22. TessaNo Gravatar
    July 2, 2011 | 7:21 am

    @Steve Long term accommodation in a B&B can be deemed to be a tenancy, it depends on the circumstances. But so far as I am aware there is no rule which says specifically that three months is a cut off period. If you want some telephone advice this service may assist you: http://tenancylawyer.co.uk/fixed_fee_advice.html

  23. JasNo Gravatar
    July 14, 2011 | 7:41 pm

    Hi Tessa,

    Hope your well.

    I want to ask my lodgers to leave but they are very clued up. How shall I do it? Can you recommend a template letter?


  24. TessaNo Gravatar
    July 24, 2011 | 11:47 pm

    @Jas I hope in due course to be doing a problem tenants pack, in the same way that we have done a new lodger pack for my Your Law Store site (which is now the Lodger Landlord shop).

    However until then, there are a few suggestions in the day 19 post http://www.lodgerlandlord.co.uk/2010/02/19/day-19-how-should-you-deal-with-problem-lodgers/

  25. ChrisNo Gravatar
    November 2, 2011 | 9:28 pm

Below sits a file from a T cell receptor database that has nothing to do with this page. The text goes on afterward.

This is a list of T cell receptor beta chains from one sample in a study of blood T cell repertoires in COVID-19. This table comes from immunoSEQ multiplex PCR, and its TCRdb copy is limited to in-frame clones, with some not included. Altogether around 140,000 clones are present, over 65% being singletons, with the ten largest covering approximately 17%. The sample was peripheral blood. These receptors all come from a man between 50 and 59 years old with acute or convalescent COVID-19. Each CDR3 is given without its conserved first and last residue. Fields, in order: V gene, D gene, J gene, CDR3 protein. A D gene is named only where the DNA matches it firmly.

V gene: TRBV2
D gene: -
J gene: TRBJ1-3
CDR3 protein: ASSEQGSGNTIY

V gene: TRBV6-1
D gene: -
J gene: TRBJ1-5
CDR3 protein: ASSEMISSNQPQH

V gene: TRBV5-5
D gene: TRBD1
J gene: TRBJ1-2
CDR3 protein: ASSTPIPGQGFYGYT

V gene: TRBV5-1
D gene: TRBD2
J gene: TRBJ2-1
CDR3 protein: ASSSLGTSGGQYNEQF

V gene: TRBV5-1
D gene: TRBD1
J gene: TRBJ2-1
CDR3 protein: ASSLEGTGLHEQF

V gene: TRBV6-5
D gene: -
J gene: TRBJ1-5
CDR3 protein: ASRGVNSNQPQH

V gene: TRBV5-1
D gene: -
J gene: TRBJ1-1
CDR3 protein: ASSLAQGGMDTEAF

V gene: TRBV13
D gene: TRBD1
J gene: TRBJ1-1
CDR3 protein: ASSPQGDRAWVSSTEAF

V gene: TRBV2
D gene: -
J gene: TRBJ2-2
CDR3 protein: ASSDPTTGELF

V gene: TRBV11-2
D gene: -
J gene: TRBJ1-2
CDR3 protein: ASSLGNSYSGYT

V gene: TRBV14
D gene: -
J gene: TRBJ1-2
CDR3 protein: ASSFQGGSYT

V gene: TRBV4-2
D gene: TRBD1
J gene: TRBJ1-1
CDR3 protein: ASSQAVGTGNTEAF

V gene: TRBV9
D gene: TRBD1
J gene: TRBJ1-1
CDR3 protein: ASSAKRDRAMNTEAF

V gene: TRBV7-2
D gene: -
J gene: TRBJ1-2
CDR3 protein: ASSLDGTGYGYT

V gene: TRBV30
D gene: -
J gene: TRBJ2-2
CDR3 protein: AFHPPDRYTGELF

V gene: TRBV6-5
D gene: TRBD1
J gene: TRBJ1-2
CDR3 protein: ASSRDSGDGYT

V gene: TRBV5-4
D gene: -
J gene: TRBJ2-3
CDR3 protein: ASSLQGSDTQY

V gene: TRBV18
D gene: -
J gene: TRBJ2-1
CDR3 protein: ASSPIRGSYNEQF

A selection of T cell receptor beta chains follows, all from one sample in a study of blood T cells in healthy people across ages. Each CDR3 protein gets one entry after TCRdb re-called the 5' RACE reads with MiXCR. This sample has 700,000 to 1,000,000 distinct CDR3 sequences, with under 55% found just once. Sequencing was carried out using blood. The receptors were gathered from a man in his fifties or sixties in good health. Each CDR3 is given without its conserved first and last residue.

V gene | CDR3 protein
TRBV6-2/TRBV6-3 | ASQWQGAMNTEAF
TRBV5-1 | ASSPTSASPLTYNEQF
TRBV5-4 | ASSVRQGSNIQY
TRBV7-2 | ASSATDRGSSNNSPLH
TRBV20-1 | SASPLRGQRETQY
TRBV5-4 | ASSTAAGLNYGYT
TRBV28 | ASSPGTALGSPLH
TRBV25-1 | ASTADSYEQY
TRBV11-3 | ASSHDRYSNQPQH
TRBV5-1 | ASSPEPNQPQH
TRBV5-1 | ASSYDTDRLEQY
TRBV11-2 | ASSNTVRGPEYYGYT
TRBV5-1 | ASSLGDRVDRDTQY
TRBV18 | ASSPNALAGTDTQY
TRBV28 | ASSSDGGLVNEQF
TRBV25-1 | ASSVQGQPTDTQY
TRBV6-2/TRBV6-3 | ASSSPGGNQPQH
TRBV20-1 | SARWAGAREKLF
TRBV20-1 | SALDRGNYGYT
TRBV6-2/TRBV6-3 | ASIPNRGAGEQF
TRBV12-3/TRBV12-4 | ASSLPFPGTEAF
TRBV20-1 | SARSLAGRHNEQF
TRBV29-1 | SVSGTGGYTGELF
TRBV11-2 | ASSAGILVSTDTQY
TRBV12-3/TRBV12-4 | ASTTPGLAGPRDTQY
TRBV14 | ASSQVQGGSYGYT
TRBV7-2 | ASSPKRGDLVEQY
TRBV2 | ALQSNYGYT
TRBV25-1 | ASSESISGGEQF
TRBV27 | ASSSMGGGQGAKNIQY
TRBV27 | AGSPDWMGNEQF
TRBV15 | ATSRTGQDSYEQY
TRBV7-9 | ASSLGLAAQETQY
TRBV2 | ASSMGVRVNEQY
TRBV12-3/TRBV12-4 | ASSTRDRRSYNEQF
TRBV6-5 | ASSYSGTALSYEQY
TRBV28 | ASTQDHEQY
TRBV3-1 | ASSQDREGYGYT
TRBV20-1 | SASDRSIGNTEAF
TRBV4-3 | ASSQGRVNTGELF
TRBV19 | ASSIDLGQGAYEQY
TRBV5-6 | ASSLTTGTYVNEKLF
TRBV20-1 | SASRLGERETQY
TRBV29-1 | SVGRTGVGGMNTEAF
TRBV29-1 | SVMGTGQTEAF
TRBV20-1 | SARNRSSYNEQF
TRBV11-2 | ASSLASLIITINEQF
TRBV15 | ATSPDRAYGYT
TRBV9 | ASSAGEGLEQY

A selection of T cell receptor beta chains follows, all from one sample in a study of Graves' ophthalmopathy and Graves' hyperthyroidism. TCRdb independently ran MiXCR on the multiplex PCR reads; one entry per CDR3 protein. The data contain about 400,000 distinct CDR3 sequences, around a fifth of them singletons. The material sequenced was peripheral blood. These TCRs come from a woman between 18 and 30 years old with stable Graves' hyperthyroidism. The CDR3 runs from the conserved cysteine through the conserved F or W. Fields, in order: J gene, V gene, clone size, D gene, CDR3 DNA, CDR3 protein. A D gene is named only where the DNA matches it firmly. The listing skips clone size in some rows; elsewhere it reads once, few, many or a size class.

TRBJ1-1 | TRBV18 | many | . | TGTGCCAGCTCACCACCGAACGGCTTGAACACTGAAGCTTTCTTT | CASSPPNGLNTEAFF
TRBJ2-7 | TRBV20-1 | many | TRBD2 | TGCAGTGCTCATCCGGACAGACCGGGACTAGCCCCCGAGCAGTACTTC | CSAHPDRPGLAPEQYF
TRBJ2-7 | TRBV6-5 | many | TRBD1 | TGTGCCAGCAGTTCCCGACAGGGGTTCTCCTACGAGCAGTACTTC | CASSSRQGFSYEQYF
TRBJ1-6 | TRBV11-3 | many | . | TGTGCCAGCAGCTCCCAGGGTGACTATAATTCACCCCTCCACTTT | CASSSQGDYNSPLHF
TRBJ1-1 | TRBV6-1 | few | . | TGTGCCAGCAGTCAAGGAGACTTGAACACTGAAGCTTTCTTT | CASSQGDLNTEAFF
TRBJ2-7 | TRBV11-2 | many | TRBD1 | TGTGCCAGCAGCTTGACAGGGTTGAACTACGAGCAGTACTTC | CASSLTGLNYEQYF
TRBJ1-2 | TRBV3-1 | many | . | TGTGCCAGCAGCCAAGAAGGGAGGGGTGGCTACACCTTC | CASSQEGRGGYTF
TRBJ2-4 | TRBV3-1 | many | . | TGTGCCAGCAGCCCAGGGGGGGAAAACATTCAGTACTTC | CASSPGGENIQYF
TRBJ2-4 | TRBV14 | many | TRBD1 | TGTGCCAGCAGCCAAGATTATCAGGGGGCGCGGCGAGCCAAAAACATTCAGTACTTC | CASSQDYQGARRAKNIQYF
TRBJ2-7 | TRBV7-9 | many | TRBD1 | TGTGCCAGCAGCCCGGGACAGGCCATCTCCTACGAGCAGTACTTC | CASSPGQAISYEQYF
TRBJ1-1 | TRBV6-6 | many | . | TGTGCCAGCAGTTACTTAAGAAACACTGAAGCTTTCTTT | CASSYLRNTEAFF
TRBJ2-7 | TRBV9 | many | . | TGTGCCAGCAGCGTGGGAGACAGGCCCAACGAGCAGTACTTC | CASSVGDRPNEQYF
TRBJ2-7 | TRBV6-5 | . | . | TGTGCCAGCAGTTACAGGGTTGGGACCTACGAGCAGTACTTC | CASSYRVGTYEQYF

I have given my lodger notice and he is moving out a week early.
    How long is he legally obliged to pay – until the date on the notice or until his moving day?

  26. TessaNo Gravatar
    November 4, 2011 | 9:41 am

    For the strict legal position you will need to refer to your lodger agreement.

    But if you have asked your lodger to leave and he is moving out in response to this, I think it is a bit mean to ask him to pay after he has left. it is better for him to move out a bit early than to stay on after you have asked him to leave.

If you are a landlord or a tenant, you will help and guidance on Tessa's other sites, Landlord Law and the Landlord Law Blog.